Inti

Cuba

This is
Inti Hernandez (1976)

Country of origin
Cuba

In Amsterdam since
2005

Lives in
Amsterdam West

Profession
Visual Artist

Loves
Common sense and bicycle policy in Amsterdam. 

Would like to
Get lost in the city and find out what Amsterdam has to offer. 

Misses
‘The eye contact with people. When I'm sitting in the tram during peak hour nobody looks at each other: This is different in Cuba!'

Favorite spot
‘My neighbourhood, the beginning of the Kinkerstraat in West. It's fun and I love it, it reminds me a little bit of Cuba Especially that people from you neighbourhood know you. When I go to the greengrocer with my son he always talk to us and give my kid a banana, I can really enjoy this. Or when we at the fish store and talk about our families. This is the kind of live you expect in a little village not at a city like Amsterdam.'  

“I am an artist. Through my art I was given the opportunity to live and work in Amsterdam. Here I met my Dutch wife, and we now have a daughter and a son together. I only speak Spanish to them. My mother wouldn’t be happy if I didn’t teach them Spanish so that she could speak to them. She finds my living here hard. She misses her son and misses doing all those things that grandmothers normally do.


My mother visited us here once. It was the first time she has been outside of Cuba. I doubt she’ll be back. Firstly, she’s quite old and loves pottering around in her own home. But she has standards very different to those in Holland. When I took her to the Van Gogh museum she looked in the souvenir shop and was confused. She said, “Inti, Van Gogh was in France who tried new things and nobody understood him. He lived a miserable life and ended up committing suicide. Don’t you think it’s strange that people celebrate and honour him?” His work is printed onto cups and coffee spoons. An eraser in the form of his head sits spiked onto the end of a pencil. She stared at all these items. And by looking through her eyes, I was able to understand that we are living in an extreme consumer society.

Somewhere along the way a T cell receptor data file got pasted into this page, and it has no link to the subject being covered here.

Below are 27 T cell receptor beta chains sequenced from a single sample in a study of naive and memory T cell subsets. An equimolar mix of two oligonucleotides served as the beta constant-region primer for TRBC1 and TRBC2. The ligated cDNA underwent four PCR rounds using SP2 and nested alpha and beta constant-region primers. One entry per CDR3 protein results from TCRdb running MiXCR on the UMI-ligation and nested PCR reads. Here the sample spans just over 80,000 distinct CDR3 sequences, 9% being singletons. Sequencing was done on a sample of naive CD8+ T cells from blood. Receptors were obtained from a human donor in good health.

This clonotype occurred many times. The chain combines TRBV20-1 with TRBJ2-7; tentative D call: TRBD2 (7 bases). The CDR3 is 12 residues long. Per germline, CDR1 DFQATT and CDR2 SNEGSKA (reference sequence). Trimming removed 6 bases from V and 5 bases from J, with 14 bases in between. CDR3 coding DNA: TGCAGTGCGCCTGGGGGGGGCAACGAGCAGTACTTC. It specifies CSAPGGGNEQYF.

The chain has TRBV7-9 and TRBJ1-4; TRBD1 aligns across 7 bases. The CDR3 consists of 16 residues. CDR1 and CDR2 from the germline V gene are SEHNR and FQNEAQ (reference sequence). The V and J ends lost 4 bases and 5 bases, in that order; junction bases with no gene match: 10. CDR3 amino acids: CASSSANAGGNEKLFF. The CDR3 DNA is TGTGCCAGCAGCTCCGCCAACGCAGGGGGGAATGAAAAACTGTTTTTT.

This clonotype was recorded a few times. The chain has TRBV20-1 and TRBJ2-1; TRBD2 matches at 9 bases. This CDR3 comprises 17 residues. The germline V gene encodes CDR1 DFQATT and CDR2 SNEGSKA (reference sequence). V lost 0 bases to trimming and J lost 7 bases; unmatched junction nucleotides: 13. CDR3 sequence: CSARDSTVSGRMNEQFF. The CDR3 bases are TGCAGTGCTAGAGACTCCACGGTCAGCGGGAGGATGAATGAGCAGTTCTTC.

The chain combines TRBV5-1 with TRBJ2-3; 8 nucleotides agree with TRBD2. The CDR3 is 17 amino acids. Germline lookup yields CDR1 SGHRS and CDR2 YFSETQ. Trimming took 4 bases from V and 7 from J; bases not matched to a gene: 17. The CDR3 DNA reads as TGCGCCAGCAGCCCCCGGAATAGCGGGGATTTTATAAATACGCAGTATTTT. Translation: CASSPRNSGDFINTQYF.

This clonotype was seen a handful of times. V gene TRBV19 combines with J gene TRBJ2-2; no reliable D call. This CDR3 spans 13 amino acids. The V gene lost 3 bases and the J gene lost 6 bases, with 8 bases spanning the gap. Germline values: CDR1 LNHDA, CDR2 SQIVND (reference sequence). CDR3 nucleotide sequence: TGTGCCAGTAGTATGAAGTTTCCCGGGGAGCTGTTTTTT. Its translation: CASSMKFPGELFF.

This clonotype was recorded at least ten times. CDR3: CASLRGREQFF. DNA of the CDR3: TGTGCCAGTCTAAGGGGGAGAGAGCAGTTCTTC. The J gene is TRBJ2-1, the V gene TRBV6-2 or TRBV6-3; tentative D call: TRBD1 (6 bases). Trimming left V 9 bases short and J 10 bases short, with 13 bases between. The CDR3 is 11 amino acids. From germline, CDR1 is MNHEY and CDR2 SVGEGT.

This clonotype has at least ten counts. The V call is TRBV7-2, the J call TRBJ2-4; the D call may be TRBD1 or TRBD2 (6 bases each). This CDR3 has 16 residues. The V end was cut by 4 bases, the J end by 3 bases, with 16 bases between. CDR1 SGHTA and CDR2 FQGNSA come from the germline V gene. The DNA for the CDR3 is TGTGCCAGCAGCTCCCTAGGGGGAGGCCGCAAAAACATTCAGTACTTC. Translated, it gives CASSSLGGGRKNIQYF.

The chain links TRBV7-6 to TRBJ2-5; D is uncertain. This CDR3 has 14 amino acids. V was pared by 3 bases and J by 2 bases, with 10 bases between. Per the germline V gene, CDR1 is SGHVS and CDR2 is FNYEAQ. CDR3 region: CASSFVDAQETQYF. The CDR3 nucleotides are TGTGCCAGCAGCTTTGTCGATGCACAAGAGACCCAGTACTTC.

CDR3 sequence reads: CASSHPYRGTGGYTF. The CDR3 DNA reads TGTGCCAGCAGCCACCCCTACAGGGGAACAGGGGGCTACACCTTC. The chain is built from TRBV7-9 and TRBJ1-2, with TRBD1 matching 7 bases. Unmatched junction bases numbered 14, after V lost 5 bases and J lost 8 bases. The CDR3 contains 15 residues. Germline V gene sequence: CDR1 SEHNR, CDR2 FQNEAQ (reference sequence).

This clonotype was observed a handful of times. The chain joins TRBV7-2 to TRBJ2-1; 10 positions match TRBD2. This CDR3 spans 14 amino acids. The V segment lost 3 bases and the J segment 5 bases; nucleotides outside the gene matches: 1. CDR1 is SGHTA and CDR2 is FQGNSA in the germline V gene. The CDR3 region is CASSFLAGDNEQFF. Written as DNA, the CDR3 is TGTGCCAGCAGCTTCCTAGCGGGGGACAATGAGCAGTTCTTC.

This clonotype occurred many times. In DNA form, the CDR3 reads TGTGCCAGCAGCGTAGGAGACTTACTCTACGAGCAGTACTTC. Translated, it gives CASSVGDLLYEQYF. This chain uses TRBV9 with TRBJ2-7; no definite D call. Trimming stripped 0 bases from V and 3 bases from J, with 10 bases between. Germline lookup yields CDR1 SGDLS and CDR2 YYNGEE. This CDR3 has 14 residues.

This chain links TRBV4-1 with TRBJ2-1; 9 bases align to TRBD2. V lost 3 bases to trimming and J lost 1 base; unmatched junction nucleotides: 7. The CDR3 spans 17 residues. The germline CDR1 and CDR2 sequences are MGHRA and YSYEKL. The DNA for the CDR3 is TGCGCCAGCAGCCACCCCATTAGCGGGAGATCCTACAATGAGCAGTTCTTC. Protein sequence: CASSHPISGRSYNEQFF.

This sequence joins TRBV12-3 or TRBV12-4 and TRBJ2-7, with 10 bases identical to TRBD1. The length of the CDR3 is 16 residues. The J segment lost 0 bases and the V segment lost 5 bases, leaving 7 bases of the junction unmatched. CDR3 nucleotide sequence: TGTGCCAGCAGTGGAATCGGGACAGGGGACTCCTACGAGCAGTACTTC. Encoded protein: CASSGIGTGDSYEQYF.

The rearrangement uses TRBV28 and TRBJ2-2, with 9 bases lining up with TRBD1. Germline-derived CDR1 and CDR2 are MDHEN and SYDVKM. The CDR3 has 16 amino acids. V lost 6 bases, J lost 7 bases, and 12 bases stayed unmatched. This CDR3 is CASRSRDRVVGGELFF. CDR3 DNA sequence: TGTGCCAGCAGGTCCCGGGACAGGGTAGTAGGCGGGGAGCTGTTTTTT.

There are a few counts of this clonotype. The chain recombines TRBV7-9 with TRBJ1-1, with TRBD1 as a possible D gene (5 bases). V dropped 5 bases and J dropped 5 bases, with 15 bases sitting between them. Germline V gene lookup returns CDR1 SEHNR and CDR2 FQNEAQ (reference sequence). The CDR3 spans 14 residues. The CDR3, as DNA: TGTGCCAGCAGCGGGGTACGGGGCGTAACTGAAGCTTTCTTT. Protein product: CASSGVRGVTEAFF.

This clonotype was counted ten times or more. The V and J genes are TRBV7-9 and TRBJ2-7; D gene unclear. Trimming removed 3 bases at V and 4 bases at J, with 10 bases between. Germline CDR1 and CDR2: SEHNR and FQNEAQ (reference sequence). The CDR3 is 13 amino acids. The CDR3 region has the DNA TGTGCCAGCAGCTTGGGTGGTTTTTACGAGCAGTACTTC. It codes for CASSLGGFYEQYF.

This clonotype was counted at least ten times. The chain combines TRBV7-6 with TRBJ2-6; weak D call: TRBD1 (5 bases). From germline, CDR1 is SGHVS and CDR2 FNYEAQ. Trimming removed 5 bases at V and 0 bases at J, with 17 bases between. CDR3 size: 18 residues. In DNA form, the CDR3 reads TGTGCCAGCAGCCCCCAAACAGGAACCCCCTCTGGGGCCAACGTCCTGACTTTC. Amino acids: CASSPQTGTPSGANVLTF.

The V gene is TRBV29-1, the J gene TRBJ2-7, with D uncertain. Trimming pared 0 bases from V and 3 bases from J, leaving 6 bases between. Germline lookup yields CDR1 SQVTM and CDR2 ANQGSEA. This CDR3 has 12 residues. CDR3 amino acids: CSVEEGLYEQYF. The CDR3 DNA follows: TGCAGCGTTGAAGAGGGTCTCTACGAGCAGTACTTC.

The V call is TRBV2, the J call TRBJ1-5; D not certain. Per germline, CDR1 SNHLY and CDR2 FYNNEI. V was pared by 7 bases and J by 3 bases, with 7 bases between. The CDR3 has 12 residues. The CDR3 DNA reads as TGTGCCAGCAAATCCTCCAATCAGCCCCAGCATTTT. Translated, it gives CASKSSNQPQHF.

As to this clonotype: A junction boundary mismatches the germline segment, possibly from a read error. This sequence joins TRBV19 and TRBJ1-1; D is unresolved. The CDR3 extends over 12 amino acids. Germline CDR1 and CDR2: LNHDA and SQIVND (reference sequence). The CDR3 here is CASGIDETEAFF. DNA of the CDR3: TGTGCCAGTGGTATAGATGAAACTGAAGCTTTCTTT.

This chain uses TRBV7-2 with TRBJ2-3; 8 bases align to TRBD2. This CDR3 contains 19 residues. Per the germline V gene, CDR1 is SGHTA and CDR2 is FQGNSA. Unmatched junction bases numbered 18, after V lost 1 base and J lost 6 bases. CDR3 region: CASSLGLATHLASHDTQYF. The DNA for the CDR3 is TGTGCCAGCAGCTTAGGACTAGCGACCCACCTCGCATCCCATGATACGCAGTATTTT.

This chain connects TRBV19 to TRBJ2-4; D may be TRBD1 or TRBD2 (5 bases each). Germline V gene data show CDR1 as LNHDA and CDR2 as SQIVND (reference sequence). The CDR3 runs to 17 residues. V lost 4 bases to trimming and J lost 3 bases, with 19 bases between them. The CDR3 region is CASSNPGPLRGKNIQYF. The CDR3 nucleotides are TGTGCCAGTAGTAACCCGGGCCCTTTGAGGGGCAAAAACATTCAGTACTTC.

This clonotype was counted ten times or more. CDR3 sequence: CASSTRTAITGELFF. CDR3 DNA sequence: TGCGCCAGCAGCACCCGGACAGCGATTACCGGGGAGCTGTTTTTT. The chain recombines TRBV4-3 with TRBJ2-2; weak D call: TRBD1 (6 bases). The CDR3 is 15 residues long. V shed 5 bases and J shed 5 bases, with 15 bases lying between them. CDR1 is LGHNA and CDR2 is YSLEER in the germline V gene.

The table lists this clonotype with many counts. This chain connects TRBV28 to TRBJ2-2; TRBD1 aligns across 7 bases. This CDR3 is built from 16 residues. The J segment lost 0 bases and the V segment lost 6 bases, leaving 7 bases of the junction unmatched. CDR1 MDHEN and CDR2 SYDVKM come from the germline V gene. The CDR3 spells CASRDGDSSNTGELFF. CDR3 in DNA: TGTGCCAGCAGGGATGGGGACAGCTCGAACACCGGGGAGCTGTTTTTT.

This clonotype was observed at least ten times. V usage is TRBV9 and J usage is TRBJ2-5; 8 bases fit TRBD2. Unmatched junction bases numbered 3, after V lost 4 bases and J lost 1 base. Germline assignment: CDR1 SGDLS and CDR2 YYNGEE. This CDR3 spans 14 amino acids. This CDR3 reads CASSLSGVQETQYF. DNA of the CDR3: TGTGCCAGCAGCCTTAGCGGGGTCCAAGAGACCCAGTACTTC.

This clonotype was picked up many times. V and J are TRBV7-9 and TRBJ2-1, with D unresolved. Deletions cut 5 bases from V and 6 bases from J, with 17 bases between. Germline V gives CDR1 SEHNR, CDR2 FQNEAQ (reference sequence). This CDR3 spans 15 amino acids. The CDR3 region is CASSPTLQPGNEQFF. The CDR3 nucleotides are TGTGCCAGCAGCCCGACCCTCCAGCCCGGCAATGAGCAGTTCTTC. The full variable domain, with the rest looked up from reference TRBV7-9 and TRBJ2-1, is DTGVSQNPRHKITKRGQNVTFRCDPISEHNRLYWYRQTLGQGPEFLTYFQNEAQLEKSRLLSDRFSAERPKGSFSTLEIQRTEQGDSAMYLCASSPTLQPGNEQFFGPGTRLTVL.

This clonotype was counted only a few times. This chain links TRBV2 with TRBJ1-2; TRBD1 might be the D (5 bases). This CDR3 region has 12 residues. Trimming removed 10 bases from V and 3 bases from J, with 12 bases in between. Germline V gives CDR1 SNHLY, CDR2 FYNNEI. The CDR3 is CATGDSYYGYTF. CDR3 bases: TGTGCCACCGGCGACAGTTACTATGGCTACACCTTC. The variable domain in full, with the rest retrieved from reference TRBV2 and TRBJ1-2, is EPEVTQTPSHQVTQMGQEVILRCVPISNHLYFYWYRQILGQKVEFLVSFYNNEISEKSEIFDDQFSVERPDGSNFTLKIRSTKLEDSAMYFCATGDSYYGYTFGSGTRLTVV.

Personally, I find living here an enriching experience.  I have been given the chance to exhibit my work in the Ron Mandos gallery, and have learned the business side of things. I really love Cuba, and the life I led there. You learn to improvise there, while the Netherlands teaches you how to plan, even though control in this particular work is not recommended as it causes too much disappointment. The Cubans are mess stressed. Burn-outs don’t exist over there. I consider myself lucky to possess something from both worlds. This way, I feel very much in balance.”

127 people in Amsterdam have the Cuban nationality

180Nationalities.TextByStorySupply

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